And so the old couple stayed with the young couple for more than a month. During this time they enjoyed all the food that the young girl cooked, all the fruits and vegetables that her mother in law had stocked up and had a jolly time. As the monsoons were about to arrive, they decided to take leave. The food in the house was almost all over, and they thought they would be better off staying at their own home. So one day they told the young couple that it was time for them to go home, thanked them for their hospitality and left. The young couple bade them farewell, quite happy that they had followed their parents’ wishes in hosting Aani and Aadi. Then of course the real Aani and Aadi arrived. The monsoon months of Aani and Aadi came one after the other and there were rains every day and there was no way to procure food or vegetables or fruits. And so the young couple couldn’t eat regularly and were too tired to even go out and get something from the farm. So they stayed at home and starved. Finally at the end of the monsoon months, Amma and Appa returned from Kasi. And what did they find, but that their son and daughter in law were very ill and unable to walk or do anything. So Amma asked them, “What happened, why are you so starved?” With great difficulty her son and daughter in law told them that Aani and Aadi had visited and so all the food was spent feeding them and they had had nothing to eat for the last two months. When the parents heard this they realized that their children had been thoroughly duped. “Oh silly things!” Amma cried, “Aani and Aadi are monsoon months not people. That’s why I told you to be careful or you would end up starving. And you still ended up starving.” (I feel that the English translation does not do justice to my m-i-l’s rendering at this point. When she told my handsome and charming children this story, at this point she would be beside herself with laughter, and related Amma’s statement in Tamil as, “Ada asadugalaee! Aaniyum Aadium maasamakkum, manushal alla!”)

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7 Responses to “Aaniyum Aadiyum”

  1. shriya said

    The story is awesome never knew about this one. And I like the last statement.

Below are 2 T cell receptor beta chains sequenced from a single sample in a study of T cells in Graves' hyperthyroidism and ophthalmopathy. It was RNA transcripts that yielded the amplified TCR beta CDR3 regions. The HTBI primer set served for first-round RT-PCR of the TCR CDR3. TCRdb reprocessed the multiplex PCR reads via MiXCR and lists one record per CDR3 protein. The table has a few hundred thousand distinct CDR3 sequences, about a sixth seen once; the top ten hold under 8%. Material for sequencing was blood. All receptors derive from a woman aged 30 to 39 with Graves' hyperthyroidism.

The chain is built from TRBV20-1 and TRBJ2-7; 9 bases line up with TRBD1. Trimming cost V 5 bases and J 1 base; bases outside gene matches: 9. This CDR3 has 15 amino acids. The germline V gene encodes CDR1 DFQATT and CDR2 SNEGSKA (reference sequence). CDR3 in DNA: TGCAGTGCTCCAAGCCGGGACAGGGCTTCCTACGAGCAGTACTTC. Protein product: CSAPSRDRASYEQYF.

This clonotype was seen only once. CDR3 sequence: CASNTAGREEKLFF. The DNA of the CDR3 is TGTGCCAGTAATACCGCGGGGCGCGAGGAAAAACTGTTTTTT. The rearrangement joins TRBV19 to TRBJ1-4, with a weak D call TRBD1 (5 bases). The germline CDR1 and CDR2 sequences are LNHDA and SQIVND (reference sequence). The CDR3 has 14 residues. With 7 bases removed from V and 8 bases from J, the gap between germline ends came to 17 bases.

2. lakshmi said

    :)

  3. sangeeth said

    luv this story…even my pati used to tell me this…miss those days…english translation was not that bad dear….it was still hilarious :)

  4. sangeeth said

    This is really a great effort…do please post many stories …..this generation is missing something that is valuable.

  5. Dibs said

    Nice to see all these ‘pati – stories’ documented. Have heard so many from my both my patis and my kollu-tata as well! Thanks for posting them.

  6. Krishnan B S said

    Dear Ammu Patti :
    Love all the stuff you have here. Please continue doing this great work for future.

    I am brief as I have a story of my patti to be told here of,
    “Kaareeyam thaan, Kaareeyam thaan.”

    I dont remember it well, hope you will and retell it to all. It is of a box filled with Lead (Eeyam)in a villager’s home.

    My patti used to laugh a lot at saying the Kareeyam thaan, kareeyam thaan, however I was not aware of Eeyam or lead at that age and could not enjoy it. However, when I found Karanamthaan, I could not control writing it.

    It was about a box which a villager held in great respect. Whenever anybody asked about what it contained, he used to reply, Kareeyam thaan, Kareeyam thaan. (Eeyam mean lead). I dont remember the story fully, but ultimately when the box was opened it was Eeyam and the villager said, “adhu dhaan naan chonnen, Eeyam thaan” meaning (thats what I said, it is Lead).

    I dont know if you can elaborate and write this fully. However, My Pranams to you.

    regards

  7. ammupatti said

    Hi Krishnan

    I am sure it must have been an interesting story.However, I have not heard of the story. Why don’t you ask your mother or father(whose mother told you this story) to elaborate on it. I would love to hear the story as well.

    Regards